You could write a book about all that General Motors has done wrong in the last 20 years. In fact, several people have done just that.
But if you wanted to write a book about what the company has done right, Chapter 1 could be titled: The 1995 Buick Riviera.
When GM is bad – the Chevy Vega, the Pontiac Phoenix, the Cadillac Cimmaron – it is awful.
But when GM is good, it can build the best cars in the world.
No other automaker has the economies of scale that GM has. Despite losing a significant chunk of its market share in the last two decades, GM still is the world’s largest automaker. And GM is the only automaker that could build a car as great as the all-new Riviera and price it within reach of those of us who are not blessed with an endless supply of money.
There’s no question that $27,000 and change is a lot of money for a new car. But if you compare the new Riviera with competitive vehicles – such as the Acura Legend Coupe, which starts at $38,000 or the Lexus SC 300 Coupe, which starts even higher – then the Riviera is nothing less than a steal.
Buick set up a road course with traffic cones and obstacles in a large empty parking lot at Walt Disney World last week and let potential customers – and me – drive the new Riviera and rate its performance. Dozens of Buick owners received invitations by mail to participate in this stop of the nationwide Riviera Celebration Tour.
After spending about a half-hour snaking a Riviera through a slalom course and testing the performance of the supercharged V-6 engine, brakes and suspension system, I’ve come to the conclusion that no General Motors division has ever built a better car.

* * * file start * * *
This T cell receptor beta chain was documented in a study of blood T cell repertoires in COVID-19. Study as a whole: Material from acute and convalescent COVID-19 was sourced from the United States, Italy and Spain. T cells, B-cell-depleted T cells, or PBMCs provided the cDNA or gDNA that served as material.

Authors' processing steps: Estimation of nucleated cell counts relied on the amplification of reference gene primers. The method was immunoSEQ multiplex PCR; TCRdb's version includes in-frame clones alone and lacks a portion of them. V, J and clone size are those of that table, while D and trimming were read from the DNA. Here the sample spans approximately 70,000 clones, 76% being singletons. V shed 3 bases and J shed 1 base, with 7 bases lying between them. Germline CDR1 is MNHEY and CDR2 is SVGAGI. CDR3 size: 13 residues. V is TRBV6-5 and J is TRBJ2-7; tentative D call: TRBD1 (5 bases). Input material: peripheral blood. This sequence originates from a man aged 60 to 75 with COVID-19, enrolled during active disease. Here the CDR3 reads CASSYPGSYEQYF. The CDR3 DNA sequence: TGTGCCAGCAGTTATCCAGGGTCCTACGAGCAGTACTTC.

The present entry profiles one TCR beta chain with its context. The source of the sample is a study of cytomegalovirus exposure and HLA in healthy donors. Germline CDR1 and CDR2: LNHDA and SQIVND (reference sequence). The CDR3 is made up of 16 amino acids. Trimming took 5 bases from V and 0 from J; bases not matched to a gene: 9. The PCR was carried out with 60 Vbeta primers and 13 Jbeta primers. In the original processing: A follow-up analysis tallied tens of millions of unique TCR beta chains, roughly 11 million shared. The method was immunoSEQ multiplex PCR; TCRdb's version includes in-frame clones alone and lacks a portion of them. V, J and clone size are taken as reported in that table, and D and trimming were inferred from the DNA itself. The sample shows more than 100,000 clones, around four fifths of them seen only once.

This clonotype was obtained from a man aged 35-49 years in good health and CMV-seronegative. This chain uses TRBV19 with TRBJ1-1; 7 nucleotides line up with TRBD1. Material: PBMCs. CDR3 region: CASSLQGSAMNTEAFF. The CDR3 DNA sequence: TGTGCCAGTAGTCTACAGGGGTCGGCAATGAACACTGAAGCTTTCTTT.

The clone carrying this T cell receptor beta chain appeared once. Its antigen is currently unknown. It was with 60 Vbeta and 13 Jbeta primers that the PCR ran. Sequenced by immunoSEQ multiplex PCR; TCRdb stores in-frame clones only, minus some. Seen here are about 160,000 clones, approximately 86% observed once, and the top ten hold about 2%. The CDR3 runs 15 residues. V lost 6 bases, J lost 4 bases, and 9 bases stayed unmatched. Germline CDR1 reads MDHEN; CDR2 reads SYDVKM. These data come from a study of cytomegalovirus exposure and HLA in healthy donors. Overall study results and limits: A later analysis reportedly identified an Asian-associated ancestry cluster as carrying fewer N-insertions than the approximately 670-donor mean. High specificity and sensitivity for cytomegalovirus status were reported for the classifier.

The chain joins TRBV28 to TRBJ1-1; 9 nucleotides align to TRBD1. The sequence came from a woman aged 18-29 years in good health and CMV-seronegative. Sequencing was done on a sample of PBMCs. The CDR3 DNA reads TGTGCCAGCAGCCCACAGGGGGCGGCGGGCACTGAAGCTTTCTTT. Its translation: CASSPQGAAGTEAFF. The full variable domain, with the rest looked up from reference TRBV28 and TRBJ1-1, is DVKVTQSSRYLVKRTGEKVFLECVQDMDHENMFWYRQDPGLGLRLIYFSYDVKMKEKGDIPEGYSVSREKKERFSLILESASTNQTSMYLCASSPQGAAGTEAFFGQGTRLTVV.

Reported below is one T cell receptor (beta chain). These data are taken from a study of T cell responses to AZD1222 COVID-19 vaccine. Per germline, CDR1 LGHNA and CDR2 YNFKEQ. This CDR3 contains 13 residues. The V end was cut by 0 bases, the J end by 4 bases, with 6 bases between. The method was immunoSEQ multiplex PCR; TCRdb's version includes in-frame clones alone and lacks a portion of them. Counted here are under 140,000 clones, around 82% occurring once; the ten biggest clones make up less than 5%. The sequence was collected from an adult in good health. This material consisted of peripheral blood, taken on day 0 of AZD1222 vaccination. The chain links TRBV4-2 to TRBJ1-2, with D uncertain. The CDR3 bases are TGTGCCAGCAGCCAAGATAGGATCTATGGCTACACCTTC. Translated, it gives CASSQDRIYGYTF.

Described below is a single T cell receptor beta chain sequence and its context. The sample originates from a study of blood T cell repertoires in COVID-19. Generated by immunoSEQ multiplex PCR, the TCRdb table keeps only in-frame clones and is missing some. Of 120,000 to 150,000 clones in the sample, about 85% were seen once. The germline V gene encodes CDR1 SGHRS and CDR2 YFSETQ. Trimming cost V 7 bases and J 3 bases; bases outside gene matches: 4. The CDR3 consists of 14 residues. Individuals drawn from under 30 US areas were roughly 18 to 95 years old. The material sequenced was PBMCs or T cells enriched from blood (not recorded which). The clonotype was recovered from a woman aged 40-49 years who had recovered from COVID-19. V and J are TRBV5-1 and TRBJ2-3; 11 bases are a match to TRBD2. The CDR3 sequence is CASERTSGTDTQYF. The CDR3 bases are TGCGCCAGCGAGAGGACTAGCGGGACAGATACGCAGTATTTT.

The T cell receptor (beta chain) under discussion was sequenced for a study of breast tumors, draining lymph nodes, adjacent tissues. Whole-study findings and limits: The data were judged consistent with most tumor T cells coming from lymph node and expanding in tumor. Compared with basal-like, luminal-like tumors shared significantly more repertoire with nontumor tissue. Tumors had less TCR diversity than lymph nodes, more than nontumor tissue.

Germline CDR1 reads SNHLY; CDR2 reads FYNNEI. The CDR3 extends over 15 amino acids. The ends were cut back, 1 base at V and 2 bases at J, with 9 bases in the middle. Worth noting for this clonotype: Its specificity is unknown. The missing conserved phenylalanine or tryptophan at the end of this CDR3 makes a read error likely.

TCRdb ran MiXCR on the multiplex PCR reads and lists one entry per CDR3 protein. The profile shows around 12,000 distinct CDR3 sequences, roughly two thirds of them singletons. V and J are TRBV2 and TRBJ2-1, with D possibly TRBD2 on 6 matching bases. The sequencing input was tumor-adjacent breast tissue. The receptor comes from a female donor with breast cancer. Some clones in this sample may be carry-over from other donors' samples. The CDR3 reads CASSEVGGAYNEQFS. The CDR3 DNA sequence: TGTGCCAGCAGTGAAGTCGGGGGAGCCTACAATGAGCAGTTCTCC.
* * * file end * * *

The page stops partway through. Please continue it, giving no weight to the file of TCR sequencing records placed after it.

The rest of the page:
This one doesn’t have pieces from one division and parts from another. Instead the new Riviera is like a vehicle made by a smaller company – many of its parts were specially made for it.
Lexus or Mercedes-Benz comes to mind when you sit in the new Riviera. In terms of quality and quietness, this Buick can be honestly compared with those two brands of cars.
The Riviera’s styling is simply gorgeous. Even the photos of the car don’t do it justice.
When you get close to the car, you see that the harmony of the design is in its details. Each curve and shape blends smoothly into the next.
The doors, hood and trunk close tightly against the body. The paint, which has a wet, glossy look, is simply flawless.
Technically, there’s some real innovation here. A new magnetic-hydraulic speed-sensitive steering system relies on a computer to smooth out the amount of power assistance you feel at the wheel at high and low speeds. It provides just the right amount of assist to enable the driver to steer the new Riviera with ease and with complete confidence.
The four-wheel anti-lock disc brakes are strong and powerful, perhaps the best and most balanced I’ve sampled yet on a GM car.
Buick is not pitching the Riviera as a sports coupe. Instead, they’ve t uned the four-wheel independent suspension to give a soft, luxury-coupe ride. The difference is that the Riviera’s body might lean a bit more in hard cornering and not feel as taught and firm as a sports coupe.